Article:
Let’s start with what I did to integrate myself. When I arrived in Paris, the city was not new to me, I had visited it several times before and my sister was living here. However, the decision to leave my country for a non defined period of time – three years now- had a strong impact on me.

As you decide to stay in a new place and to study its language…this implies, from my point of view, what I did for one year and half: to avoid to spend time with Italians in order to immerse myself totally in what can mean being French. I met some french guys and started to go out with them to know better the new cultural and social context in which I was living and also to learn the new language. They are now good friends of mine and they had the patience to stay with me and listen to me even when I did not know much of french. So, my first adaption, that I did with pleasure, was to leave the idea that when you go to a foreign country, you have to bring your way of thinking to the hosting people. I chose that I was the one that had to get into their world…going out at the beginning only with french…and also going out alone debunking the myth that big cities are made of persons that do not communicate to each others. For me Paris, differently from what the stereotypes say, it’s not like this. I met my friend in a bar in which I went alone, we chatted and then we started to go out.

The least pleasant part is about the stereotypes that being Italian carries around Europe. For the ones living abroad, making efforts to be themselves in a place where they were not born, these stereotypes have a weight.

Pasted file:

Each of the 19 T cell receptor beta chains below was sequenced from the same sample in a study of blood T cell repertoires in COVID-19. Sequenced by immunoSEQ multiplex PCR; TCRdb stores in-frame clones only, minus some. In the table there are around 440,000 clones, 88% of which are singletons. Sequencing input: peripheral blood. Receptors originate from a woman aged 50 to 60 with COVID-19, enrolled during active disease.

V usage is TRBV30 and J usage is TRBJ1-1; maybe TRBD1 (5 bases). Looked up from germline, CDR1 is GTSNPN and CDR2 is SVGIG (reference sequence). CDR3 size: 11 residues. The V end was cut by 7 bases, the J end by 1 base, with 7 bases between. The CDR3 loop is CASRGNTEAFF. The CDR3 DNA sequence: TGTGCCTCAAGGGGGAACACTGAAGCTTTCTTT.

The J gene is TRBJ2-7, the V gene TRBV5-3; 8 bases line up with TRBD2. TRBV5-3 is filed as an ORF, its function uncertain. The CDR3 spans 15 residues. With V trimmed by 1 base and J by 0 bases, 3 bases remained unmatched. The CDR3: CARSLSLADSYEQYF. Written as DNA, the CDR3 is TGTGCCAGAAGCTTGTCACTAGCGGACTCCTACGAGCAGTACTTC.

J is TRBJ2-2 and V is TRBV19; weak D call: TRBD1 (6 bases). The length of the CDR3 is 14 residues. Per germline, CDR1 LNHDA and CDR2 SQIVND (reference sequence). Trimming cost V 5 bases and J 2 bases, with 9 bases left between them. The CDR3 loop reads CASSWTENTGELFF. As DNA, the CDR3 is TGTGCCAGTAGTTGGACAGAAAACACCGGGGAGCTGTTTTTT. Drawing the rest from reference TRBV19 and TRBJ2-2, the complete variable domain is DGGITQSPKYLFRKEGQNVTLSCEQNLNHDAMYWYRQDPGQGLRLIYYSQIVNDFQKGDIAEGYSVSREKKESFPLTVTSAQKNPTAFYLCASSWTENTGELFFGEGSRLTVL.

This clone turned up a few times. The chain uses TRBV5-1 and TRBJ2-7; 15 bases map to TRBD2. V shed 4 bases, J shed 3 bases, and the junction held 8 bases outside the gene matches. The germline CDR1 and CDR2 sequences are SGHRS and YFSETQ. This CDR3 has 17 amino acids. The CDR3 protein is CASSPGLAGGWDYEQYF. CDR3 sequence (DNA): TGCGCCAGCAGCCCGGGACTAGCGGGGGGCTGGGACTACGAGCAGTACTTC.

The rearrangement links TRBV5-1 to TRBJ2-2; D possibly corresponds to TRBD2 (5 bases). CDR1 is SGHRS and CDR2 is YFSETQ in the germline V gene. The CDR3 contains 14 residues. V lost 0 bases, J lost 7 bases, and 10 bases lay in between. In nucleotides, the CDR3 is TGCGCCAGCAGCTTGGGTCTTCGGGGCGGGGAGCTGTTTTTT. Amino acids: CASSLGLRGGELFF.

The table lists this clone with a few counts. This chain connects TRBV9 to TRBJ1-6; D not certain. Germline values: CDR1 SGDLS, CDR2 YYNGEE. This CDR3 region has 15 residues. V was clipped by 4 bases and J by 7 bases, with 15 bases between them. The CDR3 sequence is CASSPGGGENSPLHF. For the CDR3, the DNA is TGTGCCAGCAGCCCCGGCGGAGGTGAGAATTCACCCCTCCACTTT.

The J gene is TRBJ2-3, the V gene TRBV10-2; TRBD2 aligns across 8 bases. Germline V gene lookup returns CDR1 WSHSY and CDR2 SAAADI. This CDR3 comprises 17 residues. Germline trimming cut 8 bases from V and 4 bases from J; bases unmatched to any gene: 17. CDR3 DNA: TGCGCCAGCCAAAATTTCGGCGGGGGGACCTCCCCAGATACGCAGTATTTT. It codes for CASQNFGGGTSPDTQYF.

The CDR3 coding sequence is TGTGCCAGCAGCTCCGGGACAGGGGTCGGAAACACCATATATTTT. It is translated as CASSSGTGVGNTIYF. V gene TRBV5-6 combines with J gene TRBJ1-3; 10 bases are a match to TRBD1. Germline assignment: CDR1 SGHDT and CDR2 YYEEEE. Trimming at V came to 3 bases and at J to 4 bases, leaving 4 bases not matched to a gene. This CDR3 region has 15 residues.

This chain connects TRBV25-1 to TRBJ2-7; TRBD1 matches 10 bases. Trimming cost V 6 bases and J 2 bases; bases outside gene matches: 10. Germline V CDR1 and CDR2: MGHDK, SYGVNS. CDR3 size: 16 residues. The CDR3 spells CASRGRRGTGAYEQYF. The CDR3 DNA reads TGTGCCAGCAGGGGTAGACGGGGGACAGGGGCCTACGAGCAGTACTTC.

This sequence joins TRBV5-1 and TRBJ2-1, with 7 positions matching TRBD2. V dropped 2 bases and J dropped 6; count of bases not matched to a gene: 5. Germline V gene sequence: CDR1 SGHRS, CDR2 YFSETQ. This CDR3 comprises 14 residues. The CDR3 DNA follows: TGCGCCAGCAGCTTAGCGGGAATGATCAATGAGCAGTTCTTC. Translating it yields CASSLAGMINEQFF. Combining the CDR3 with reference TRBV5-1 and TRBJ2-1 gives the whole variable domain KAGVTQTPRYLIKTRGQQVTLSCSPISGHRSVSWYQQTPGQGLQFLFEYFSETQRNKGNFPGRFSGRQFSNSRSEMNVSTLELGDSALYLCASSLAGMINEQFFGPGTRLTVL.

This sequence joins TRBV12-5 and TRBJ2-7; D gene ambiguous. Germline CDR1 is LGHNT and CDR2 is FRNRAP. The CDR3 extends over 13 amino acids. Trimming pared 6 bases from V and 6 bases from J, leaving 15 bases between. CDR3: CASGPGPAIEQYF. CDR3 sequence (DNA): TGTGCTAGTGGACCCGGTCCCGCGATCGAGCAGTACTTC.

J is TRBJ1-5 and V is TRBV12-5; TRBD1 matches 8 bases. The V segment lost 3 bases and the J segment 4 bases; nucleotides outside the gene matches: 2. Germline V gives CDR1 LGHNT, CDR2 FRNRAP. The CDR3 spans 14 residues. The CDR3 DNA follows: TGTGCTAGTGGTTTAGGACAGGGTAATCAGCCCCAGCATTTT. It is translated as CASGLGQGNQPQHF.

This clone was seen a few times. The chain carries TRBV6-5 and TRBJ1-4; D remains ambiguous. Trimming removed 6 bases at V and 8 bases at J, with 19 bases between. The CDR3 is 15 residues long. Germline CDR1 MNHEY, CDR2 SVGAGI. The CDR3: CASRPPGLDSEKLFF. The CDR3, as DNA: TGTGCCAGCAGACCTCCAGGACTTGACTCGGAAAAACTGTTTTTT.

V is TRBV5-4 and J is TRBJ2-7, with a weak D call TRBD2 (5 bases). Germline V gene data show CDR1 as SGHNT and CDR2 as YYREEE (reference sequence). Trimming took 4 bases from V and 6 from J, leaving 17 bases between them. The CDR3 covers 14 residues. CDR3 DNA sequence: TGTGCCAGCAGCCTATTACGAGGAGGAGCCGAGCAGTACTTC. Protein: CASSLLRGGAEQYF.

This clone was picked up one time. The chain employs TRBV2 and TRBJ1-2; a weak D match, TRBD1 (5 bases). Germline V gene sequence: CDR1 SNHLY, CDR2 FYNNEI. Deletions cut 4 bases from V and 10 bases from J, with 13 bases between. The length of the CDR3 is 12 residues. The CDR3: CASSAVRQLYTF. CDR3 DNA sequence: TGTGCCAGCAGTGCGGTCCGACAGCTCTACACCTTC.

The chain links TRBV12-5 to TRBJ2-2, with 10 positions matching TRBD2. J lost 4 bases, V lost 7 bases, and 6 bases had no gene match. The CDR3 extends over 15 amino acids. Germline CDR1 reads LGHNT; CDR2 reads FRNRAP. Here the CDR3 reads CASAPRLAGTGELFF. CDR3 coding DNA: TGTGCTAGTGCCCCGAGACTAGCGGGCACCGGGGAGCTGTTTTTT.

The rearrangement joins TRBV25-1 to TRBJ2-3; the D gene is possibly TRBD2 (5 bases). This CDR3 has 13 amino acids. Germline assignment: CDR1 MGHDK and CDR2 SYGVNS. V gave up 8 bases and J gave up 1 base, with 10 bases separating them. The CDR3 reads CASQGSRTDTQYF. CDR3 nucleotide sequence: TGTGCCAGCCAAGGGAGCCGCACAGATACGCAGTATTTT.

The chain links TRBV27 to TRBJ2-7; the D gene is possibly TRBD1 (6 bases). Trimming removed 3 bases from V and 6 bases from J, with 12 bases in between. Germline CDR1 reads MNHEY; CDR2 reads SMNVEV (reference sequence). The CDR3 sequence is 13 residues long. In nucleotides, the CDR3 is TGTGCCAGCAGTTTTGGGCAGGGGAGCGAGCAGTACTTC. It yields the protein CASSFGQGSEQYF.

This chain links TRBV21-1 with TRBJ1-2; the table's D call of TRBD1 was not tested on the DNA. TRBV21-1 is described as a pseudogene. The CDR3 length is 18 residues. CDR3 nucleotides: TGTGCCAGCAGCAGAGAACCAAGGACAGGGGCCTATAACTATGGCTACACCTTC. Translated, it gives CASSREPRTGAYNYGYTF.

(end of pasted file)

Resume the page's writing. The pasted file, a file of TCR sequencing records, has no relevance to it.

What changed? The positive thing for someone that migrated is to go out from its previous context of the real, you become a new person while still holding on to yourself. I believe that when you’re abroad, slowly, you are always into a formative process.

Adaptation in the sense that you test your possibilities.

For example at work I have a colleague born in France from Chinese parents who does not consider himself French, for me it is paradoxical. You lived for forty years in a state, and you don’t feel part of that nation.

The integration must to take place in both the two parts involved, and this is the fight that some of the persons that lived abroad commit themselves..perhaps even without knowing it or unconsciously..in a night with friends from different nationalities.

I recently spoke with a French friend of mine and I told her that after three years, I feel that there were certain things that was right from me to adapt to, but there are others that I can never tolerate for those that are my principles.

I had an episode in which I think I was fired because one of my colleagues was not inclined to have Italians, Greeks, Spanish or southern Europeans working with him.

I moved from a town to a big city..the time..how you perceive time..when you move you think time in a different way, it acquires a new importance, it goes faster because you get involve in more activities.

I think adaptation is to consider a different dimension of time.